chmod 755 /etc/xen/scripts/network-nat2

vi /etc/network/interfaces #add the following for the public ip address range auto dummy0

iface dummy0 inet static

#This gives the first routable Public IP to dom0 so it can act as a gateway for the domU's. #Note the above is the quick and simple way to get networking on Xen. There is a pointopoint method allowing the use of all the public ips.

Reboot and Test

uname -a Linux root2 2.6.18-6-xen-amd64 #1 SMP Fri Jun 6 06:38:05 UTC 2008 x86_64 GNU/Linux

xm list xm top free ifconfig iptables -t nat -L ping

= Setup and Config of Xen-Tools = vi /etc/xen-tools/xen-tools.conf #below are the lines only which are uncommented: lvm = vg0 debootstrap = 1 size = 4Gb # Disk image size. memory = 128Mb # Memory size swap = 128Mb # Swap size fs = ext3 # use the EXT3 filesystem for the disk image. dist = etch # Default distribution to install. image = sparse # Specify sparse vs. full disk images. #The network will be done manually later via xm console kernel = /boot/vmlinuz-2.6.18-6-xen-amd64 initrd = /boot/initrd.img-2.6.18-6-xen-amd64 mirror =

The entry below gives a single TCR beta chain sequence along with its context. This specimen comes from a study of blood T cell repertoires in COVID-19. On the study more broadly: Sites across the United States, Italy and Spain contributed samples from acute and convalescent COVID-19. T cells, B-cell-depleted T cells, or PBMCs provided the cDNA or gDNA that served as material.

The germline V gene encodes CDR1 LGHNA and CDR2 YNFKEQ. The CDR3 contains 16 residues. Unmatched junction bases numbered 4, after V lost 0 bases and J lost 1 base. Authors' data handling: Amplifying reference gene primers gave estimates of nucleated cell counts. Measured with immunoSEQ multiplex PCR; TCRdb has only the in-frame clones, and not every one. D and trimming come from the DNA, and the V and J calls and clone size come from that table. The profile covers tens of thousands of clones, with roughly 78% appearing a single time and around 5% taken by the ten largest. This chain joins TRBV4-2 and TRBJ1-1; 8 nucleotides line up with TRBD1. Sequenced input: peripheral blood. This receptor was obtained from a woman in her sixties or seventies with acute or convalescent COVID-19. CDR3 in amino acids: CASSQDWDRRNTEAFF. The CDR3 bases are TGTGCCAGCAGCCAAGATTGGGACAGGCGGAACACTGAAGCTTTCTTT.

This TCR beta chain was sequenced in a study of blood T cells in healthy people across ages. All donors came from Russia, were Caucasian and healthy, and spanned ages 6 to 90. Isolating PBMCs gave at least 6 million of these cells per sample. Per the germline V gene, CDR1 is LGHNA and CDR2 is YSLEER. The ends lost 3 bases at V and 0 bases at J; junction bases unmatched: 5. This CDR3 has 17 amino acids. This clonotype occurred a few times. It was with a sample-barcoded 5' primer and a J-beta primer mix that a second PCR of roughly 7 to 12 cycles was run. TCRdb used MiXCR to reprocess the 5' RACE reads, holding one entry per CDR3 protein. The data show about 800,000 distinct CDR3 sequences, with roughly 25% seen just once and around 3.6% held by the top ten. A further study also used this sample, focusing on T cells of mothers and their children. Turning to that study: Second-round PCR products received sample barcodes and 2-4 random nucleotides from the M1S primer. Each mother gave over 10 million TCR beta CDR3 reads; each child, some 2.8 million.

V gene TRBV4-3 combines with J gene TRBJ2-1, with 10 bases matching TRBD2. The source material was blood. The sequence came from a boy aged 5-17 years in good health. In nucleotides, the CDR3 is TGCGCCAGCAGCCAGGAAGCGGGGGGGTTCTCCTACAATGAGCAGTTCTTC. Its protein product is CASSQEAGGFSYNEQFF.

= Automatically create a domU using Xen-Tools = xen-create-image –hostname vm01-burkesys –ip lvscan # to see if a disk and swap lvm were created vi /etc/xen/vm01-burkesys.cfg #Make sure all is in order xm create vm01-burkesys.cfg -c #log in as root with no password passwd #change the root password vi /etc/network/interfaces gateway netmask ifup eth0 ping apt-get update apt-get upgrade

Automatically create a domU on a Private Subnet

All that changes, is that the –ip is given a range. The config for this is done previously in the Xen Network Settings. xen-create-image –hostname vm02-priv-burke –ip xm create vm02-priv-burke -c #login as root with no password passwd vi /etc/network/interfaces gateway netmask ifup eth0 ping #Enjoy NAT'ed traffic out.

= Migrate a domU from one Server to another =

Migrate from LVM based to LVM based Partition